and Memorial Day that herald the U.S. military.
Americans almost never hear discussed on the air the
reality that we are the largest empire in world history
- yes, we are a massive empire, but it is a secret to
most Americans.  This makes public opinion hard to
measure, but even with this the military budget is not
popular with Americans.

The Pentagon has a very effective propaganda program to
protect its budget, so polls find Americans greatly
underestimate how much we spend. According to a
Rasmussen poll, only 25% of voters believe the United
States should always spend at least three times as much
on defense as any other nation. Forty percent (40%) do
not think the country needs to spend this much, while
35% are not sure. Interestingly, if the government were
to actually spend only three times as much as any other
nation, it would imply a significant cut in U.S.
defense spending since in fact, the U.S. spends as much
as the whole world combined on weapons and war. Earlier
polling showed that just 58% recognize that the United
States spends more on defense than any other nation in
the world.  I could not find any corporate media outlet
that asked Americans if the U.S. should spend as much
as the whole world combined on the military.

The Program on International Policy Attitudes
University of Maryland did a detailed examination of
public opinion on military spending that was published
in 2005.  They provided Americans with the overall
federal budget and asked them to modify it.  They
report: "Defense spending received the deepest cut,
being cut on average 31%-equivalent to $133.8
billion-with 65% of respondents cutting. The second
largest area to be cut was the supplemental for Iraq
and Afghanistan, which suffered an average cut of $29.6
billion or 35%, with two out of three respondents
cutting." Further "clear majorities favored increases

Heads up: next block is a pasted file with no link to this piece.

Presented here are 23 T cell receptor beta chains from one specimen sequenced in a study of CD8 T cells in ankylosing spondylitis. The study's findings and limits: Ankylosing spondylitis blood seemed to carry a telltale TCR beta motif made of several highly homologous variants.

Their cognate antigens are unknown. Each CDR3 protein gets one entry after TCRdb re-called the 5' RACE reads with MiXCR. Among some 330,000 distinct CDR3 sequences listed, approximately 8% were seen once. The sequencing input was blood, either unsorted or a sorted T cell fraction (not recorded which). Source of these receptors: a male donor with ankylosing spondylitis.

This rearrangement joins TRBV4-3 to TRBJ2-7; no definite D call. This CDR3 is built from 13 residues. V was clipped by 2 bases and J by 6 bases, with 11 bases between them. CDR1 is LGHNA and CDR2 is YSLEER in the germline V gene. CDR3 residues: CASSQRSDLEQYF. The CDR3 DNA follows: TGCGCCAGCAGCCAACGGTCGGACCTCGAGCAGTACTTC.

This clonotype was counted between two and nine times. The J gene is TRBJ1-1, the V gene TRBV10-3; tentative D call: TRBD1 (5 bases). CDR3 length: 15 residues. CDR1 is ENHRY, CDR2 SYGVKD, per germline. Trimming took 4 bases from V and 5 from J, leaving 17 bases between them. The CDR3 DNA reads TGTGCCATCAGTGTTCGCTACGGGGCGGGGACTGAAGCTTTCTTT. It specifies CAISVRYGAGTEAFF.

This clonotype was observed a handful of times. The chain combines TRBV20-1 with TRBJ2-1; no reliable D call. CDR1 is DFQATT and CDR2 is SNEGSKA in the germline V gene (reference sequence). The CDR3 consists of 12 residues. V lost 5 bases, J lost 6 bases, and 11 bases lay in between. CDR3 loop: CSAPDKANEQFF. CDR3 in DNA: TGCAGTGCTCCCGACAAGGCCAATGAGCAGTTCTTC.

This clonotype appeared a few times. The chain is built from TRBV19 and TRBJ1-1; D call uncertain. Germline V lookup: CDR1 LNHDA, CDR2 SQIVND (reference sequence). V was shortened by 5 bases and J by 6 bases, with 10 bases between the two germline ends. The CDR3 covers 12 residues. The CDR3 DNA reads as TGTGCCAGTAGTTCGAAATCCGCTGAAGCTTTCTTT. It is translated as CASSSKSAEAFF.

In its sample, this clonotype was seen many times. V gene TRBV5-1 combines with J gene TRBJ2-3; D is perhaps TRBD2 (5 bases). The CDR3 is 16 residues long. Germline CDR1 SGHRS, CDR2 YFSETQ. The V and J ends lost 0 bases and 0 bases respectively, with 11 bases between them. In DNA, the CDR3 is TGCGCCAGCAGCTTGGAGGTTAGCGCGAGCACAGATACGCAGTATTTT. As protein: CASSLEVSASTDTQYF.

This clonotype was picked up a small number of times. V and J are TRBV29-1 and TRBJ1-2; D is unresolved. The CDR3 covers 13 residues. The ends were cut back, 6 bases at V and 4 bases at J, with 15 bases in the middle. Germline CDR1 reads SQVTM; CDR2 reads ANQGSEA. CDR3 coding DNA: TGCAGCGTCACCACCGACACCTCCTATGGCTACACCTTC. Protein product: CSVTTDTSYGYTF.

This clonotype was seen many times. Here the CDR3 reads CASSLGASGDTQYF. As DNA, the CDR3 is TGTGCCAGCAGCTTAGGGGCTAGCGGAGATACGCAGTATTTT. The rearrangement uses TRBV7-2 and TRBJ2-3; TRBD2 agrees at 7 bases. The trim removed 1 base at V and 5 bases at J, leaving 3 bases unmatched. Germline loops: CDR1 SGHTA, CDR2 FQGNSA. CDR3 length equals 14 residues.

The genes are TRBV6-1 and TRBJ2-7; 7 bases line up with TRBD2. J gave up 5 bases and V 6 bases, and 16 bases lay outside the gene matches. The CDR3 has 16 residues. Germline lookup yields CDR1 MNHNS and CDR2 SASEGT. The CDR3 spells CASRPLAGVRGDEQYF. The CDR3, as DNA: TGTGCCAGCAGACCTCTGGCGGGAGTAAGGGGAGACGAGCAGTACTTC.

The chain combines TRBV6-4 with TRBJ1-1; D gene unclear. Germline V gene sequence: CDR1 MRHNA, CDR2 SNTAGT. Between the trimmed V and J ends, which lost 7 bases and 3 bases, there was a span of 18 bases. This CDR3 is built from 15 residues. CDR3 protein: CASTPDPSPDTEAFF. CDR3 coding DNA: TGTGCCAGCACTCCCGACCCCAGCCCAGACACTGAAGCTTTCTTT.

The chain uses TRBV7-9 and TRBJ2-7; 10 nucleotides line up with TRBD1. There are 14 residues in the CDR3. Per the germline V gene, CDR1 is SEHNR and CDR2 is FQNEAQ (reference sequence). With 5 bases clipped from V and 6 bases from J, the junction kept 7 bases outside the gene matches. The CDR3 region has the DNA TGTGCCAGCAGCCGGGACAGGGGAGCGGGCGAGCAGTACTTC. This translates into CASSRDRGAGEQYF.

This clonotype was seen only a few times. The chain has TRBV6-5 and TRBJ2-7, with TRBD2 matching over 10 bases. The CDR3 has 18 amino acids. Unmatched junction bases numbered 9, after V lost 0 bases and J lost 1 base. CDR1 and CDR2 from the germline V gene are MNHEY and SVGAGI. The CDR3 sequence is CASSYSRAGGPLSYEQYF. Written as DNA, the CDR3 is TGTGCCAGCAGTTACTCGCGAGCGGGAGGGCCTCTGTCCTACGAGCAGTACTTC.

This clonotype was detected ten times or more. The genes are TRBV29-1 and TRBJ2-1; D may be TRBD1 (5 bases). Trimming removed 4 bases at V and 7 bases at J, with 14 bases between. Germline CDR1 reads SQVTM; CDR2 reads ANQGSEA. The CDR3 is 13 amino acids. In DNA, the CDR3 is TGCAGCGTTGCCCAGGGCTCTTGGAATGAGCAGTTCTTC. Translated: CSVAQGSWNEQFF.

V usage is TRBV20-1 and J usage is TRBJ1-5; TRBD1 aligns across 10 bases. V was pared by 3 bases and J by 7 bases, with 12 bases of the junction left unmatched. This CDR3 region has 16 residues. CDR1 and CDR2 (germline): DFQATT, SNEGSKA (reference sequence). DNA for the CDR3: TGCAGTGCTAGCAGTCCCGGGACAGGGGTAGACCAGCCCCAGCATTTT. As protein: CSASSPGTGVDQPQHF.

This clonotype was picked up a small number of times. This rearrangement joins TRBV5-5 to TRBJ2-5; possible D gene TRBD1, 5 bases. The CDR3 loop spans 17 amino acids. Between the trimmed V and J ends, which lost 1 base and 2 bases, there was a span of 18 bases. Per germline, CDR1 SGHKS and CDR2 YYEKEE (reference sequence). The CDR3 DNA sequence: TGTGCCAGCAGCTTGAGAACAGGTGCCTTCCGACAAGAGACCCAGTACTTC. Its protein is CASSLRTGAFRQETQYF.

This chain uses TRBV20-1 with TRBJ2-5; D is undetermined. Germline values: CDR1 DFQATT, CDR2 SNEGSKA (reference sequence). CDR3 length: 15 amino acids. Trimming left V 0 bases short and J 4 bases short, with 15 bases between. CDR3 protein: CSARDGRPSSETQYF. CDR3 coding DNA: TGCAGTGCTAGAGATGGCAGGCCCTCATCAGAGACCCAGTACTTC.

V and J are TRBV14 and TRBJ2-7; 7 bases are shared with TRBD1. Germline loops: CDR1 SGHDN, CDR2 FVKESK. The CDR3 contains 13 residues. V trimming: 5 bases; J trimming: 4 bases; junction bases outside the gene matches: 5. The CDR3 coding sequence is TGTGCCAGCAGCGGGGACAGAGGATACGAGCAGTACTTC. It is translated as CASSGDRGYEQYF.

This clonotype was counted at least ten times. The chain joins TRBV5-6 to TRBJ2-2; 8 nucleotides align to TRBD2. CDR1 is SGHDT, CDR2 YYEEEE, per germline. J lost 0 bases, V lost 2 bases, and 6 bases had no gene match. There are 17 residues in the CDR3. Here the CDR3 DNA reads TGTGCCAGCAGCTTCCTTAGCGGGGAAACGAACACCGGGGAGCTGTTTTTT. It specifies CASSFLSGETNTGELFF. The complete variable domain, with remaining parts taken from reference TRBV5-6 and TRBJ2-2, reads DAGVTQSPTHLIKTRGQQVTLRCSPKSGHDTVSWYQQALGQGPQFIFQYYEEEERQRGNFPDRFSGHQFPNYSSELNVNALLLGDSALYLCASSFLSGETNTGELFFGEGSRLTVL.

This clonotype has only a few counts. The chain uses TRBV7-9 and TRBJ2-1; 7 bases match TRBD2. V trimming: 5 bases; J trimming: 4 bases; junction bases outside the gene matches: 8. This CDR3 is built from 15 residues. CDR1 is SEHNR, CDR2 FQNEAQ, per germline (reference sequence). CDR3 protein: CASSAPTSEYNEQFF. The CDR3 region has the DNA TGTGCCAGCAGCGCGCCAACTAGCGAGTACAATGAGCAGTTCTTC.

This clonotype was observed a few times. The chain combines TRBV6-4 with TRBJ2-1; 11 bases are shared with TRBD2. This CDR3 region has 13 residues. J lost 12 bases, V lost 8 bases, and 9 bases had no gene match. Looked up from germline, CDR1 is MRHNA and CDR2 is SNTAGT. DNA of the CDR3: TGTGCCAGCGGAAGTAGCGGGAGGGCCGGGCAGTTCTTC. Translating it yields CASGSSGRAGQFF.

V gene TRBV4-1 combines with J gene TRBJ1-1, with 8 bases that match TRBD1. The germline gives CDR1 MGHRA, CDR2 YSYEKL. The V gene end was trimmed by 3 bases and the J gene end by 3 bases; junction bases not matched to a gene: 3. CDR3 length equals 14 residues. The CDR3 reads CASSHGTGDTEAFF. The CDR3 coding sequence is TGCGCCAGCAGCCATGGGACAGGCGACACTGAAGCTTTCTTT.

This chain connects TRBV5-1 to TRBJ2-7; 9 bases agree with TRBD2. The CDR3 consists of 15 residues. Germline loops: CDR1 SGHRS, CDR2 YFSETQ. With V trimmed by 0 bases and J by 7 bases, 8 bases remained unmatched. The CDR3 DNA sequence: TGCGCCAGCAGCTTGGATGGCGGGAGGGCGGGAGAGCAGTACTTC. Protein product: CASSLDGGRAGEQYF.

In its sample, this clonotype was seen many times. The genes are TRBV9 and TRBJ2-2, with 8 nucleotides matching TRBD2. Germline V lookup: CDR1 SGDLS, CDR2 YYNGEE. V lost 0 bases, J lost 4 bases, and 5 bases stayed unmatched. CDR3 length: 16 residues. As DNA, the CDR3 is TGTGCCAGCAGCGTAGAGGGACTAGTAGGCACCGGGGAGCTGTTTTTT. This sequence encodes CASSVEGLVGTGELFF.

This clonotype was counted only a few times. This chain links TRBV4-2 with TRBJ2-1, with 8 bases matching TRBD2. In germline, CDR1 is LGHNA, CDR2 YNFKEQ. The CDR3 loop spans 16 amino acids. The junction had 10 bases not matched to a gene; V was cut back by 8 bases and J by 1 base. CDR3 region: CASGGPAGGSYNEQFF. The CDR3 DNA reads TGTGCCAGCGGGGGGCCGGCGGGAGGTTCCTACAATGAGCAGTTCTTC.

(education 57%, job training 67%, medical research 57%,
veteran's benefits 63%), though only 43% of respondents
favored increases for housing."

In the recent deficit debate, polls showed a majority
of Americans preferred cutting military spending to
reduce the federal deficit rather than taking money
from public retirement and health programs.  A
Reuters/Ipsos poll released in March 2011 found 51% of
Americans support reducing "defense" spending, and only
28% want to cut Medicare and Medicaid health programs
for the elderly and poor and only 18% back cuts in
Social Security. A July 2011 Rasmussen poll found that
a plurality of Americans believe the United States can
make major cuts in military spending without
sacrificing security and nearly 80% said the U.S.
spends too much protecting allies.

A January 2011 CNN poll found that more than six in ten
Americans oppose the U.S. war in Afghanistan, according
to a new national poll. A February 2011 USA
Today/Gallup poll found Americans favored more rapid
withdrawal from Afghanistan by 75% to 25%.

The majority of Americans, regardless of their
political party affiliations, do not approve of the
U.S. war in Libya, a CBS News poll from June 2011 shows
that six out of 10 American Democrats, Republicans, and
independents think the US should not be involved in the